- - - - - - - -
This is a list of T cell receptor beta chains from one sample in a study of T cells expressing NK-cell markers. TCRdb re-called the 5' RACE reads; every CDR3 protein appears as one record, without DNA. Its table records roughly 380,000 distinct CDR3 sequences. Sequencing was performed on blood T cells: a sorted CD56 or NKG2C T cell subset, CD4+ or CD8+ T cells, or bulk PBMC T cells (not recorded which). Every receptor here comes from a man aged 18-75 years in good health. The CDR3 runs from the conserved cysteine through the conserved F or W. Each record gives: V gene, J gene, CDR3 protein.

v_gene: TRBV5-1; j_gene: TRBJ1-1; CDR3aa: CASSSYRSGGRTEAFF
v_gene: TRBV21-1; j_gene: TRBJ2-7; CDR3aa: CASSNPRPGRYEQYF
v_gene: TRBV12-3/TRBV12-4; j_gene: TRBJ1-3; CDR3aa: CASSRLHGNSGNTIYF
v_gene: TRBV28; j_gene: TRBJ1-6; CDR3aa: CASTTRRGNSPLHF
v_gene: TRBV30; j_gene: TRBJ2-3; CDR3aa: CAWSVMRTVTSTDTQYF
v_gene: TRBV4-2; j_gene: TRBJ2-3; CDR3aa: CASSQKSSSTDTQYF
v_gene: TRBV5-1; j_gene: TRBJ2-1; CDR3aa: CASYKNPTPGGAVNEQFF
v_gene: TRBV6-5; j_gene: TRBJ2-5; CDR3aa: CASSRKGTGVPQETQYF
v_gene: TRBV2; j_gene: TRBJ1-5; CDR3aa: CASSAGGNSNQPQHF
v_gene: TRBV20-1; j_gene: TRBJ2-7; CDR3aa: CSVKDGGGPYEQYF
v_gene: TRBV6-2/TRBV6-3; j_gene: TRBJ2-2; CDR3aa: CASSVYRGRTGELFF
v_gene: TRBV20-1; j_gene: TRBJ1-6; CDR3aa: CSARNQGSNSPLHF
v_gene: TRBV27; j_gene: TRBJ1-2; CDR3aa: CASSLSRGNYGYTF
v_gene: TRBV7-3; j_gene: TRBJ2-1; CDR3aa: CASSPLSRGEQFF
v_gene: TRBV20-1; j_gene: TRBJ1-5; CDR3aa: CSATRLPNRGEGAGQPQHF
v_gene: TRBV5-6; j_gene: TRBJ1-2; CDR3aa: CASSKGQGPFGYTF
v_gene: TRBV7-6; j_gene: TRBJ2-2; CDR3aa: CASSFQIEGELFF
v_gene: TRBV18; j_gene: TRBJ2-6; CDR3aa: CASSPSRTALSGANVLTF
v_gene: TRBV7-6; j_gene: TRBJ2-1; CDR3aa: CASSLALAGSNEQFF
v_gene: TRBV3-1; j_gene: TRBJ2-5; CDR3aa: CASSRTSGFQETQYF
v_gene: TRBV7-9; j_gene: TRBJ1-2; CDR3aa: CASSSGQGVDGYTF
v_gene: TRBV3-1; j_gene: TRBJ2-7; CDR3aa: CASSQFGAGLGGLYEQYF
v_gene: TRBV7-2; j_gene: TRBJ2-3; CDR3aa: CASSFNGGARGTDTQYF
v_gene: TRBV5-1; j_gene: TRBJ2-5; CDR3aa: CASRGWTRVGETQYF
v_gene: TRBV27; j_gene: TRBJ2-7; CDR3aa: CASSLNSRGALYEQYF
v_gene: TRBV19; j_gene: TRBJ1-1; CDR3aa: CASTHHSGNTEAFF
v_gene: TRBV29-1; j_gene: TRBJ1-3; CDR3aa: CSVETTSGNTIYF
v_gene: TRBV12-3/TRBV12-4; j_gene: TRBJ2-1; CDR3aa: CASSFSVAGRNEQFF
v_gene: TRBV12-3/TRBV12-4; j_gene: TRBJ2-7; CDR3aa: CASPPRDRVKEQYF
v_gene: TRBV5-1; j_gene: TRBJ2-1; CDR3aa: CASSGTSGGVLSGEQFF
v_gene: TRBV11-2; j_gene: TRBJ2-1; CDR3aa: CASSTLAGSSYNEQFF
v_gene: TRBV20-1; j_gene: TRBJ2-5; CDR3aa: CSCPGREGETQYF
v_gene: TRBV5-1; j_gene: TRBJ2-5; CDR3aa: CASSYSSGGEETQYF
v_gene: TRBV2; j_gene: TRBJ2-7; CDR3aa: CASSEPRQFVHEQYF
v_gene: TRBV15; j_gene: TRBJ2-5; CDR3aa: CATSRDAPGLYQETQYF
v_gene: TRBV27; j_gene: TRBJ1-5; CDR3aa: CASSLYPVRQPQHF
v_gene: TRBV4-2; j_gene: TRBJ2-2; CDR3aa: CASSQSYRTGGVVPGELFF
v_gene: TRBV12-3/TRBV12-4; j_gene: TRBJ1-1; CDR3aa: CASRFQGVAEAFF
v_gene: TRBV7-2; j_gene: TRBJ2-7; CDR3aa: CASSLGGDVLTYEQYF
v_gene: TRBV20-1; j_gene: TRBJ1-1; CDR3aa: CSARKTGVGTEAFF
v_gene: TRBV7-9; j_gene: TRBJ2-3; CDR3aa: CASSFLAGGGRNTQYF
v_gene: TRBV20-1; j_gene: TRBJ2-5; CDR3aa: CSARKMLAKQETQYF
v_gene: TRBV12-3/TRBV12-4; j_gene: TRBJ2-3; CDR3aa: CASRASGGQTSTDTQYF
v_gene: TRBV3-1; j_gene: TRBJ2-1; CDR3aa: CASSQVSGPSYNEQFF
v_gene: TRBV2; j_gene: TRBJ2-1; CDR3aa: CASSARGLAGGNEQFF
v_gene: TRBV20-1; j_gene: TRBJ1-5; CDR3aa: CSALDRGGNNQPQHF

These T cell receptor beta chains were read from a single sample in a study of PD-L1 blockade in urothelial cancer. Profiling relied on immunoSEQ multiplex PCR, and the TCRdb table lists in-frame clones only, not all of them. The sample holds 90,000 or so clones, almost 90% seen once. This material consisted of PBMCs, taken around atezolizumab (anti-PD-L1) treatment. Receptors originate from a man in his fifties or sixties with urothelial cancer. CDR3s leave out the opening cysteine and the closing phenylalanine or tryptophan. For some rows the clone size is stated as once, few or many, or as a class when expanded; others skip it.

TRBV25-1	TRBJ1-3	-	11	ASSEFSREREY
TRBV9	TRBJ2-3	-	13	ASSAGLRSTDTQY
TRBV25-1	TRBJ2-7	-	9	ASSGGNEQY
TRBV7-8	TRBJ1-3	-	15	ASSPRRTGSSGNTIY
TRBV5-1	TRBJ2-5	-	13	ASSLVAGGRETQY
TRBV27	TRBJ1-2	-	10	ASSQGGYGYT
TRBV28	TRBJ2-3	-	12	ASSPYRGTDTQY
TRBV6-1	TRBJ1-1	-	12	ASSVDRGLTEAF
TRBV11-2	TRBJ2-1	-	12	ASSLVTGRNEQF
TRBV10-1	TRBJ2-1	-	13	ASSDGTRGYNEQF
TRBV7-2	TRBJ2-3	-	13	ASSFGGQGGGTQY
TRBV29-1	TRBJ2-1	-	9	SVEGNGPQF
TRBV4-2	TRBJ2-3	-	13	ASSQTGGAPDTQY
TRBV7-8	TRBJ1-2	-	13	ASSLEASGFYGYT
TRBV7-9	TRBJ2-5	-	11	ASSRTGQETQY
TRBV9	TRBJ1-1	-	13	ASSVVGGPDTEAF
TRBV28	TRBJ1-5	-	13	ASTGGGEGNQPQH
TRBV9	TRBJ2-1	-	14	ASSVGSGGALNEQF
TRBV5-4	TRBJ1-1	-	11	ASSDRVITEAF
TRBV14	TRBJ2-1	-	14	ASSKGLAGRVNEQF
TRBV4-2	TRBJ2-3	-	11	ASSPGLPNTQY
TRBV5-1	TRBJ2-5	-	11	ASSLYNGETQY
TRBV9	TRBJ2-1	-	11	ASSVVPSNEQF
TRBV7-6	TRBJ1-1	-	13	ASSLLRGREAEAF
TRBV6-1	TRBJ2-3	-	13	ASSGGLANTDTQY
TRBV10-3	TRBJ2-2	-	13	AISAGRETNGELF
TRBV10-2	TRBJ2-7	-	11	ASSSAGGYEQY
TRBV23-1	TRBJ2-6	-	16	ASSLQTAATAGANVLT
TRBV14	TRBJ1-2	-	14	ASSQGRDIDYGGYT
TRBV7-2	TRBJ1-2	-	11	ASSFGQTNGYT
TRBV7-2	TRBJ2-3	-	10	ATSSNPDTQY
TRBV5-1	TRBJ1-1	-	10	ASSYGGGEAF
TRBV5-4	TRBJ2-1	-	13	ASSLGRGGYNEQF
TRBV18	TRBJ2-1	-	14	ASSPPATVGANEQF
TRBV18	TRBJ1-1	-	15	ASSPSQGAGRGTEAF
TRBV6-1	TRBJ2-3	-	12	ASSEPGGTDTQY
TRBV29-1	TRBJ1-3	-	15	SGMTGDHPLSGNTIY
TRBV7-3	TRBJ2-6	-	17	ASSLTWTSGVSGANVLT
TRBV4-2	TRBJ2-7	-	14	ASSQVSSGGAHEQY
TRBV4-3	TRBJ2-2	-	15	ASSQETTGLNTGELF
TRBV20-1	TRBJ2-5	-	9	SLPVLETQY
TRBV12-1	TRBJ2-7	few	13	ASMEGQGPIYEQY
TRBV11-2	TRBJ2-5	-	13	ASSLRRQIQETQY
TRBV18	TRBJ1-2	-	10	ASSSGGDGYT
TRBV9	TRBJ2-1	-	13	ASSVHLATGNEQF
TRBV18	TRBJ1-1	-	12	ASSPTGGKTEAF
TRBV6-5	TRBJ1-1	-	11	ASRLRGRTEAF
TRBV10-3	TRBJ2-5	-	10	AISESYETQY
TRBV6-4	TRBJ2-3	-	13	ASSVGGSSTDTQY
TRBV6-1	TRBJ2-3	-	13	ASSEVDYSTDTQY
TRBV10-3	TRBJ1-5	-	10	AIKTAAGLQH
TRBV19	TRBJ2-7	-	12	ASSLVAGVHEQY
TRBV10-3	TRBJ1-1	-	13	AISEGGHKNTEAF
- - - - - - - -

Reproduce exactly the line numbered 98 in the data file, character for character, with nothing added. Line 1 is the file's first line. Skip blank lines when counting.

TRBV6-1	TRBJ2-3	-	13	ASSEVDYSTDTQY